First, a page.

In this Listening to Others series, I’ve shared multiple strategies for how you can be a better listener. But none of these techniques will work unless you first have accomplished one thing:
You must want to be a good listener.
When you decide that making others feel heard is a part of who you are – a huge shift in your behavior occurs. You feel excited when someone starts sharing a story with you. You don’t feel any rush to jump in with solutions to problems. And you relish in letting someone talk on and on about themselves. Here are my three best tips for making listening to others a personal passion.
Tip #1: Ask a good question, shut up, and then probe further
I was dining with a college friend when I asked him: “So what are your plans after graduation?”. He began sharing how he felt torn between pursuing a liberal arts degree or moving to Germany to study engineering. After talking for 20 min straight, I responded:
“Wow, it sounds like you are in a tough spot deciding what to do. You seem really passionate about arts but are unsure of whether it will be a sustainable career. Is that right?”.
This one remark made him feel that I had heard him. Knowing that I would keep listening, he began talking about combining arts and engineering by going into product design. Another 30 min passed where he just talked and I just listened. When he eventually came to close, I said:
“It sounds like you have really thought through this product design idea a lot. It seems to be a good middle ground for both your passions. So what’s holding you back?”
…and another 30 min session ensued. We eventually ended up talking for 2 hours straight. Well actually, it was 2 hours of him talking and me listening. I probably talked for less than 2 minutes. When we finished, he gave me a long hug and said how much my listening had meant to thim. It was one of the most meaningful conversations I’ve ever had.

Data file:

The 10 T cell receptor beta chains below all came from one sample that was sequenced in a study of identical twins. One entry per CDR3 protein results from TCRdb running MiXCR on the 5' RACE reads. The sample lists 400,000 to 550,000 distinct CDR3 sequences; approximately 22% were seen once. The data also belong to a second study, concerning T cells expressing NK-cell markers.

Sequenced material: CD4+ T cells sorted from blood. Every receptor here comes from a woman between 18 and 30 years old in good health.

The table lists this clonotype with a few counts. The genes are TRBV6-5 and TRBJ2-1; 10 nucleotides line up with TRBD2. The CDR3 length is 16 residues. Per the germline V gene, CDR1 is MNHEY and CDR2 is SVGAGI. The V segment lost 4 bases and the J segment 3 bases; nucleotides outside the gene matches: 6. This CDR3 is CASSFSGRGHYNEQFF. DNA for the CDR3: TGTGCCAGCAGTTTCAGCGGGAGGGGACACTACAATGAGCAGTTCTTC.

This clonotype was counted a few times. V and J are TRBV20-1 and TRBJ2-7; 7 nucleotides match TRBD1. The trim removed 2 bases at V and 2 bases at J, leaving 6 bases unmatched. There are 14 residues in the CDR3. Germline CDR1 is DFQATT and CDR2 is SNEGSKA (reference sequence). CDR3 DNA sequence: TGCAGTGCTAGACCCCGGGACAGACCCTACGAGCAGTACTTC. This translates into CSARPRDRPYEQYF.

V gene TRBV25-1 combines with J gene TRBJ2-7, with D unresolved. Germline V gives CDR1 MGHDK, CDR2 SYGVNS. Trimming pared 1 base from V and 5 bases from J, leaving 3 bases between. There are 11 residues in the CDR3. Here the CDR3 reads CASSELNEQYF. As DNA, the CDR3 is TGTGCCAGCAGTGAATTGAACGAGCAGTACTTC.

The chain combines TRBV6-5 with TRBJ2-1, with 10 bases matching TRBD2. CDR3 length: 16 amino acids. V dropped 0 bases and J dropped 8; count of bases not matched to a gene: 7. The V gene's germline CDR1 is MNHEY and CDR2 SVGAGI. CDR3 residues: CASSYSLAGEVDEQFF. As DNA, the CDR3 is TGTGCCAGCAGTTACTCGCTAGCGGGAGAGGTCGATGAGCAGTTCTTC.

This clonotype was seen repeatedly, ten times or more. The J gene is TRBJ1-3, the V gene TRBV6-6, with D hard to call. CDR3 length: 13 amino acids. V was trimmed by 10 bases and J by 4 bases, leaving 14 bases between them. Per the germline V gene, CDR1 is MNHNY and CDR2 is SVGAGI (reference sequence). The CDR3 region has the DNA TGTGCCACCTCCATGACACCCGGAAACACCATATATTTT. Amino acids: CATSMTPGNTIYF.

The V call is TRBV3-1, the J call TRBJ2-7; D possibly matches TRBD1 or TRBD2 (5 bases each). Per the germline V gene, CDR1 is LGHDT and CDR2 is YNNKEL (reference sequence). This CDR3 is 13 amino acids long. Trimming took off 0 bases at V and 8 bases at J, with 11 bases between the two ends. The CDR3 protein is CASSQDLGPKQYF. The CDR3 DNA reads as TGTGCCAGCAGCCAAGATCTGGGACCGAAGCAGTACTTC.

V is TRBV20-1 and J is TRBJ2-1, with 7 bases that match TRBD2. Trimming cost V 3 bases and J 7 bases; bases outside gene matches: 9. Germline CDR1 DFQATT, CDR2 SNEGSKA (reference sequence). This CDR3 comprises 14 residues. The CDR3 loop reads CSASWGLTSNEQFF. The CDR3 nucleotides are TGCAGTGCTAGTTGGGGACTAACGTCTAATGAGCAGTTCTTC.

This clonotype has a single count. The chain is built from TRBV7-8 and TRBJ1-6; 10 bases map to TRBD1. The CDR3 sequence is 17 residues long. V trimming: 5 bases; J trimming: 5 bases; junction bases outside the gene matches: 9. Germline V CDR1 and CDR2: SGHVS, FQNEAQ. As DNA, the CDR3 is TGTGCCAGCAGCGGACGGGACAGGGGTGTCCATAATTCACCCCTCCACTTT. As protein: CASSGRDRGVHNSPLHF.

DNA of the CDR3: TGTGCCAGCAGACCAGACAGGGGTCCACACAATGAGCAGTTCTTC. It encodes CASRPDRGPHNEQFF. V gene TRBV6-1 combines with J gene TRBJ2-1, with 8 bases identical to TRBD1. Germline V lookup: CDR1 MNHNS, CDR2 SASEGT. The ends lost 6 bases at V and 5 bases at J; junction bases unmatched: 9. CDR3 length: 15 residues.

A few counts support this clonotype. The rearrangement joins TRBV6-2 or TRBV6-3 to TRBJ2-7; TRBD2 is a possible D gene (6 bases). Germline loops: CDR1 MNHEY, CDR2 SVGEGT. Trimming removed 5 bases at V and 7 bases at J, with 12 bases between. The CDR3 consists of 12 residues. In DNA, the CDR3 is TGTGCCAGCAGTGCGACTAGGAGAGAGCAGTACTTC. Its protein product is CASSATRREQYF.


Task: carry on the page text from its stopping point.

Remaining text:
Ask a meaningful question, shut up, and then probe further has been my go-to strategy ever since.
Tip #2: Do the “Get the other person to talk as much as possible” challenge
When you try to get someone to talk as much as possible, you need to figure out what the other person wants to talk about. You can’t settle with “Isn’t it nice weather today?” conversations. You have to find something the other person could talk with you for hours and still not be done.
You can’t listen unless the other is talking. If you are someone who likes to challenge yourself, embracing this challenge will encourage you to 1) find better conversation topics and 2) shut up and listen once you strike gold.
Tip #3: Think “I love listening to others” every time someone talks with you
If you repeat something to yourself enough times you eventually start to believe it. Listening is no different. If you want to be a good listener but finds it challenging to “get in the zone”, repeat the thoughts:
“I love listening to others”
“I feel alive when I give others space to share”
“I am proud of being someone who makes others feel heard”
With enough repetition, you will soon start craving to listen to others.
Summary of key points
I hope you have found this Listening to Others series insightful. Here is a quick summary of the five main takeaways from this series:
- To listen you must suspend your own needs. You can’t make someone feel heard unless you show you understand the situation from their eyes.
- Ask yourself: “Why would they say that?”. The criticizing comment “We never go out” might actually mean “I love you and I don’t feel we spend enough quality time together”.
- The other person is always right. People always make decisions that make perfect sense to them. If they seem irrational to you, it’s only because you don’t see what they see.
- Ask the other person: “Why do you think that way?”. This will invite them to explain their thinking so you can attack the issue together.
- Always validate others’ emotions. Listen to what they are feeling and let them know that they are perfectly ok in feeling that way.
Let’s go out there and be the best listeners we can be – not for ourselves, but for the people we love.
Did you enjoy this post? Check out:
- Listening to Others Part 1: Why people don’t listen to you and you can do about it
- Listening to Others Part 2: Two techniques for avoiding arguments
- Listening to Others Part 3: Why people resist your input and two techniques for finding solutions together
- Listening to Others Part 4: Why others become upset when you try to help – and the #1 thing you can do differently
- Listening to Others Part 5: How to control your emotions to listen when someone frustrates or angers you